Meet Nom Nom Nom 2012 Judges

>> Monday, 4 June 2012

As the theme for Nom Nom Nom 2012 is the Olympics, we're delighted to announce our very special international judging panel. Some of the finest culinary experts from New Zealand, Italy, Peru, South Africa and the UK are on board to taste the menus on July 8th. Find out more about them here:

Anna Hansen - The Modern Pantry Born in Canada and raised in New Zealand, Anna studied business management before venturing out into the world of food. Anna first trained as a chef under Fergus Henderson (St John) in 1992 at his first restaurant venture, The French House Dining Room. She then worked with Peter Gordon (The Providores) in 1994 at Green Street and again in 1998 at The Sugar Club, Soho. In 2001, Anna, Peter Gordon and partners opened their award-winning Marylebone restaurant, The Providores.

In 2005 Anna left The Providores to focus on developing The Modern Pantry which opened its doors in Clerkenwell to critical acclaim in August 2008. Since opening The Modern Pantry has gained two AA rosettes and been listed as a "Bib Gourmand" in the Michelin Guide 2009 and 2010.  In 2011 Anna’s first book ‘The Modern Pantry Cookbook’ was published to critical acclaim.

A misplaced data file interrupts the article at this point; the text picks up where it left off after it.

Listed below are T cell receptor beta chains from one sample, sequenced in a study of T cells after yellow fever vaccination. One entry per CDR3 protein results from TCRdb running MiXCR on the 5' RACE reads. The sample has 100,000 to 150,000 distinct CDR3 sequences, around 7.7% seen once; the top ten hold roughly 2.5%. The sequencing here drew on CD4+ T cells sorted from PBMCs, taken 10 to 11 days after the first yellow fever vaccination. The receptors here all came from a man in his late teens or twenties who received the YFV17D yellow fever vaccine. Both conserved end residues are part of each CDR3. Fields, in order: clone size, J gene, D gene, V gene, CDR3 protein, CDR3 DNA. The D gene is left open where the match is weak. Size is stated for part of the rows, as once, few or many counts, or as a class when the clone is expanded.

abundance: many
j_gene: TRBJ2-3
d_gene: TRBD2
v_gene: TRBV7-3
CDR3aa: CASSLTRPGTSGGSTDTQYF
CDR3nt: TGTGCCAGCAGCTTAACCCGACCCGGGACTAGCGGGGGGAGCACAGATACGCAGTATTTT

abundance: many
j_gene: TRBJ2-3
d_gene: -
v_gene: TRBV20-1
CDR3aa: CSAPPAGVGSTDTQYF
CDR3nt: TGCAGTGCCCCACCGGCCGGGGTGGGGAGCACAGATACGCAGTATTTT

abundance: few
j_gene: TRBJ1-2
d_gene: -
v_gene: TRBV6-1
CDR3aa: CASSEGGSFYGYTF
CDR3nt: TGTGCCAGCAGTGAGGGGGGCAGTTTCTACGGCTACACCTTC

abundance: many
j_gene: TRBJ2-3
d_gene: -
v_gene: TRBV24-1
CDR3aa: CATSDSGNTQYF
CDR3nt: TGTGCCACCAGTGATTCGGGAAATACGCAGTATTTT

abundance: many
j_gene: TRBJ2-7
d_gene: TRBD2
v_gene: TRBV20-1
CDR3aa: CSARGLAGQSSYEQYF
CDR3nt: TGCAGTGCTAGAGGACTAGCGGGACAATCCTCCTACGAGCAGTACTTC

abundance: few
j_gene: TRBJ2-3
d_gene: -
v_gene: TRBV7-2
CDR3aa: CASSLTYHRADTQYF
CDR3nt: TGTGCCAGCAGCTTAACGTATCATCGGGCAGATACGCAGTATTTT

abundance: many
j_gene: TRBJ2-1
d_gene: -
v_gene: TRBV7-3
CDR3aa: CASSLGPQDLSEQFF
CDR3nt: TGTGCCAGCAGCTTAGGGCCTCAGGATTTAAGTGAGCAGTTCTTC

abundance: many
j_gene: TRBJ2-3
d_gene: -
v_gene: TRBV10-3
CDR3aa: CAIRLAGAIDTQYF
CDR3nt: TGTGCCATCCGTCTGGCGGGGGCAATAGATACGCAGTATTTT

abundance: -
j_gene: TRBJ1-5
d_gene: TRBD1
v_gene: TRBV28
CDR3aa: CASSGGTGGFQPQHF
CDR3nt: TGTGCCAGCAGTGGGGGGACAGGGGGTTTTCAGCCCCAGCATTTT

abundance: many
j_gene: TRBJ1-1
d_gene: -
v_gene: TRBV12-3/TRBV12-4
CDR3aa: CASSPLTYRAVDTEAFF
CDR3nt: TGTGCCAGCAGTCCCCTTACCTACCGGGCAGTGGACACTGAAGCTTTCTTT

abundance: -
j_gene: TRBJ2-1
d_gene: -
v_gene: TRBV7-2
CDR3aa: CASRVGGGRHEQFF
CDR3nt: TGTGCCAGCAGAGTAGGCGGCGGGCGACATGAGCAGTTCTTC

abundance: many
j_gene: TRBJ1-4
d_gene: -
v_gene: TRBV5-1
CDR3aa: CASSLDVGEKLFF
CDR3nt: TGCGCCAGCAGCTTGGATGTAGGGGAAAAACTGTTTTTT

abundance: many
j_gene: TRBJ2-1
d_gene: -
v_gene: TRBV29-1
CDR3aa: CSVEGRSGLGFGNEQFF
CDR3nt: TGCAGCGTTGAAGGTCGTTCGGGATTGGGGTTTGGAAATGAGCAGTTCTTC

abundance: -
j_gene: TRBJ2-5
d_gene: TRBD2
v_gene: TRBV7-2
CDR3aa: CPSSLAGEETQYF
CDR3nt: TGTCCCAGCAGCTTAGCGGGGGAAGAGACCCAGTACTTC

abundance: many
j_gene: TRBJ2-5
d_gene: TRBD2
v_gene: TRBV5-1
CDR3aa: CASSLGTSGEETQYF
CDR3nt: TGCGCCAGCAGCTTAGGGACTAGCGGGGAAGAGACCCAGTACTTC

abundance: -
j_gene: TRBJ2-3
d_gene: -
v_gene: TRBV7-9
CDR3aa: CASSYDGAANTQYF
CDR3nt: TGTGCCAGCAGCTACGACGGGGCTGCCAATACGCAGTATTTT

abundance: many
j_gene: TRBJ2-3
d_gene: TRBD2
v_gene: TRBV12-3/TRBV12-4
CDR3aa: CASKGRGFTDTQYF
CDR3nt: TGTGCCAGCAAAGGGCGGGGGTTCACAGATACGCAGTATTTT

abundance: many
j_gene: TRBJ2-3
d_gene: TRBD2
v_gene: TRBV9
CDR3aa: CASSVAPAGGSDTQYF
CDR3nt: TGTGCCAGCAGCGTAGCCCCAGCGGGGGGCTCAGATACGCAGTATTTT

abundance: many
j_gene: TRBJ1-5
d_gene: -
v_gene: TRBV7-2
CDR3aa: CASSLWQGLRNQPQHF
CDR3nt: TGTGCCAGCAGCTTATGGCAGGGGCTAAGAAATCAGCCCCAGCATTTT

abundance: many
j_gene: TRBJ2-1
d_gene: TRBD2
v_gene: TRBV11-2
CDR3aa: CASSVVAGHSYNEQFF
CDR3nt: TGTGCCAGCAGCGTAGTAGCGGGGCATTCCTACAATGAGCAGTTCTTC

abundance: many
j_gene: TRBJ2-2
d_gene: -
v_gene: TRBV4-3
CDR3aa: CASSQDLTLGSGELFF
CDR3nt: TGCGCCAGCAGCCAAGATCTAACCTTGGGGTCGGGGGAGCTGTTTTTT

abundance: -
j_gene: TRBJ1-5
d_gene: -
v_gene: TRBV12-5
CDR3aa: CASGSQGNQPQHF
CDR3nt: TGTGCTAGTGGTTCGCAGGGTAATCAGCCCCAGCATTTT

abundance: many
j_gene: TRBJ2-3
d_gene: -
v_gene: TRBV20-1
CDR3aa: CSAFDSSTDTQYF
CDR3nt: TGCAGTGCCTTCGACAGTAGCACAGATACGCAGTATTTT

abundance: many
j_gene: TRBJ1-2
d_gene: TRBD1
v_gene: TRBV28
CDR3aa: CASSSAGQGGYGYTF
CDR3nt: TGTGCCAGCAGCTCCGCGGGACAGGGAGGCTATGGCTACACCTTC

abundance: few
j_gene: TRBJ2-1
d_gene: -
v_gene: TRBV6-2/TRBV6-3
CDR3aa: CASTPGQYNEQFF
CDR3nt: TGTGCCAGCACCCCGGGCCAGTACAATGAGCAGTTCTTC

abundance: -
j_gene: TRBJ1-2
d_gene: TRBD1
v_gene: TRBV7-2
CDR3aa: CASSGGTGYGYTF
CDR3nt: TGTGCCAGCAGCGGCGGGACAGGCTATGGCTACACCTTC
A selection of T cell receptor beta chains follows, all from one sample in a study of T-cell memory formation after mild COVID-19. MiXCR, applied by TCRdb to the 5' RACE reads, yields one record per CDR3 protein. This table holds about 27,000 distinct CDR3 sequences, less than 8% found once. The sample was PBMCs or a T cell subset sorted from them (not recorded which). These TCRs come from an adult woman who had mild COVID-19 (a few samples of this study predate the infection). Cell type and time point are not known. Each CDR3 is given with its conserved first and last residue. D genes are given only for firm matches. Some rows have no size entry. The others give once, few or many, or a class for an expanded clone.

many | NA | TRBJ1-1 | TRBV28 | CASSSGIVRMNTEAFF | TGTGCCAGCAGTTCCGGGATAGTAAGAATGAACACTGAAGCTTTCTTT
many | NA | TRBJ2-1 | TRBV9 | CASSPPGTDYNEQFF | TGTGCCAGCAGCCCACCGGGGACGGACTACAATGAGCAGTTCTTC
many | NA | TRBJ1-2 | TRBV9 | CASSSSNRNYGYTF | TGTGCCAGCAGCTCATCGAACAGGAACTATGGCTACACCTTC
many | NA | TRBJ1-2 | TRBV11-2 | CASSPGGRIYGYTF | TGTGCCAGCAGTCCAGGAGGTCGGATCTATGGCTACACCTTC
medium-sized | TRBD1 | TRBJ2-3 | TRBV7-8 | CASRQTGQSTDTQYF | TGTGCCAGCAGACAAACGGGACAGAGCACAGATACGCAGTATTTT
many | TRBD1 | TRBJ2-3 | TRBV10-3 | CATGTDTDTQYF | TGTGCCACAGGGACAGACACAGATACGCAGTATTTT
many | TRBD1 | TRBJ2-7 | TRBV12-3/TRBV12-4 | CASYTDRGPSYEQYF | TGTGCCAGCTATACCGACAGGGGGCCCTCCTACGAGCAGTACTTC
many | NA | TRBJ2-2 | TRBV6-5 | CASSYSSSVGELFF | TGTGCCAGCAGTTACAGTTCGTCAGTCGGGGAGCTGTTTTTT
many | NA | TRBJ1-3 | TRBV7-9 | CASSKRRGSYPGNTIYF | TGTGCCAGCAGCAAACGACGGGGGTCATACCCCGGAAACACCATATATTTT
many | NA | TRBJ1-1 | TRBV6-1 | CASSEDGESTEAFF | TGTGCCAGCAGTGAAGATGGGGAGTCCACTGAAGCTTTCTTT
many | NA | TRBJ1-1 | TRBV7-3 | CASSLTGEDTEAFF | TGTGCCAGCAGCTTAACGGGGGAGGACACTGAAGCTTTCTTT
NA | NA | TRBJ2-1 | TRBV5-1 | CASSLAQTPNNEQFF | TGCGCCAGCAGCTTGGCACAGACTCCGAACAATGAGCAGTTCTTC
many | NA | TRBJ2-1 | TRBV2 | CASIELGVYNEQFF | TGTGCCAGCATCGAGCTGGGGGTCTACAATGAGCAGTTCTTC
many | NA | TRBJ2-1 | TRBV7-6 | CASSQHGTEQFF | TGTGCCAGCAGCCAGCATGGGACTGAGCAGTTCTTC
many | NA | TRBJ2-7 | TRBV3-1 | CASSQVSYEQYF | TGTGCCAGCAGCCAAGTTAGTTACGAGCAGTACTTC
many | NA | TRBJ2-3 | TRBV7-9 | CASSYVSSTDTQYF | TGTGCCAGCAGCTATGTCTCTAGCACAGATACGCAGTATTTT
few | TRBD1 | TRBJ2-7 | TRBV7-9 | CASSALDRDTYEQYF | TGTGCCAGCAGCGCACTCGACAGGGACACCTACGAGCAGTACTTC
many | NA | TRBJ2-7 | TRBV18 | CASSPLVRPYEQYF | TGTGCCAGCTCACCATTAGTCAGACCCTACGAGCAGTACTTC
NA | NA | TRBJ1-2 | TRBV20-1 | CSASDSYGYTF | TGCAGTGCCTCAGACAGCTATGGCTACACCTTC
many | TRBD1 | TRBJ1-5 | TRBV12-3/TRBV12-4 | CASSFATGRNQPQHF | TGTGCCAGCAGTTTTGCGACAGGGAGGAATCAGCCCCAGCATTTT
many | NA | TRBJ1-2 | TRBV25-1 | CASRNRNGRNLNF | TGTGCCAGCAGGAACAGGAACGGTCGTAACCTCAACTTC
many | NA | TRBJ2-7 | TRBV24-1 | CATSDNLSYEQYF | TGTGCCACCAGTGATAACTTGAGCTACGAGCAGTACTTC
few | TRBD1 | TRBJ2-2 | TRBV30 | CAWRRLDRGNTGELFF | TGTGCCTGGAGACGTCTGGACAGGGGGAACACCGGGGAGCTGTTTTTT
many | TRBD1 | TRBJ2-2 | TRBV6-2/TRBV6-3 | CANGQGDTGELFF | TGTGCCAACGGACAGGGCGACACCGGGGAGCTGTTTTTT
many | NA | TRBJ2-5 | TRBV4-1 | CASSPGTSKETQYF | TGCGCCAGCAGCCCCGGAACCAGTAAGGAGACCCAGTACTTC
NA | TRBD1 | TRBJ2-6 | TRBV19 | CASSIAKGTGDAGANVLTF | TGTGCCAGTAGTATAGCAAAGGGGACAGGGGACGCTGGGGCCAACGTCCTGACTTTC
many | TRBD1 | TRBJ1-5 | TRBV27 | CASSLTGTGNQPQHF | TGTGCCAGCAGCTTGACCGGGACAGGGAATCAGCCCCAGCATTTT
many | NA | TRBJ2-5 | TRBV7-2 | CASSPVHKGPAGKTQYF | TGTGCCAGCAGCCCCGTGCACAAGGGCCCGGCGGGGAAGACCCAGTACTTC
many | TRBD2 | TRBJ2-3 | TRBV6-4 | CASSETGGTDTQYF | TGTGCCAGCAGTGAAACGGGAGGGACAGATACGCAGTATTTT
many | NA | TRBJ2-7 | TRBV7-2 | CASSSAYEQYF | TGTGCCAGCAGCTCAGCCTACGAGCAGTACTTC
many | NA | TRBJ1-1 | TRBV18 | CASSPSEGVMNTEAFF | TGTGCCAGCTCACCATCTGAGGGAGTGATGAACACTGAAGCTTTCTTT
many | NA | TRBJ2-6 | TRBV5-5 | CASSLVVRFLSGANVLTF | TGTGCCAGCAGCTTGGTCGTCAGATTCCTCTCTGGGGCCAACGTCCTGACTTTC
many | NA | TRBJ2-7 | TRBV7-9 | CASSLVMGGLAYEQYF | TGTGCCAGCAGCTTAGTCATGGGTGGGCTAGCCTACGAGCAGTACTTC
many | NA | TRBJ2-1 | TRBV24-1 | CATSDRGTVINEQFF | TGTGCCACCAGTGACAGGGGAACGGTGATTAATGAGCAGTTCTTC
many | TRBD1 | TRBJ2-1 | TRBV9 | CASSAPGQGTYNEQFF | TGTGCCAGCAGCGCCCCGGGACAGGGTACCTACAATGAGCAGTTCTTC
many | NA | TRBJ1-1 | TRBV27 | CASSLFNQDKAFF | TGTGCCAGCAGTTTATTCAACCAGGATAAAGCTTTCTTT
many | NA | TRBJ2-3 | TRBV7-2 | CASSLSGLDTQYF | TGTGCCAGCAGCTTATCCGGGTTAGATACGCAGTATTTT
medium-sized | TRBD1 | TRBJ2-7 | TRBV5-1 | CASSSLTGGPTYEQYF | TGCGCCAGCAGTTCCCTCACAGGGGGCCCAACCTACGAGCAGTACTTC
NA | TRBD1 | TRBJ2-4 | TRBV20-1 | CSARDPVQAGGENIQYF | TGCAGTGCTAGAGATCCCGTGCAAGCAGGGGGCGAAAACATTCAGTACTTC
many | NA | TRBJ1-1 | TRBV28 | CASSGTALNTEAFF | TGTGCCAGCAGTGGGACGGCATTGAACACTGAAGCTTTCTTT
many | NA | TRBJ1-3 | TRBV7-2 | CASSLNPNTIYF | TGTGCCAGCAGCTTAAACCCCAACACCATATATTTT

Francesco Mazzei - L'Anima Francesco started working in his uncle’s Gelateria in Calabria at the age of nine, learning to make ice cream and cakes.

After catering college and opening his first restaurant before going into military service, Francesco moved to Rome in 1992, where he worked a short stint at the Jolie Hotel before joining The Grand Hotel in Rome. He moved to London in 1996  and worked at several restaurants before starting to work at his dream hotel The Dorchester. A move back to Rome offered a position at the Michelin starred restaurant Eden Terrazza on the top floor of the Eden Hotel.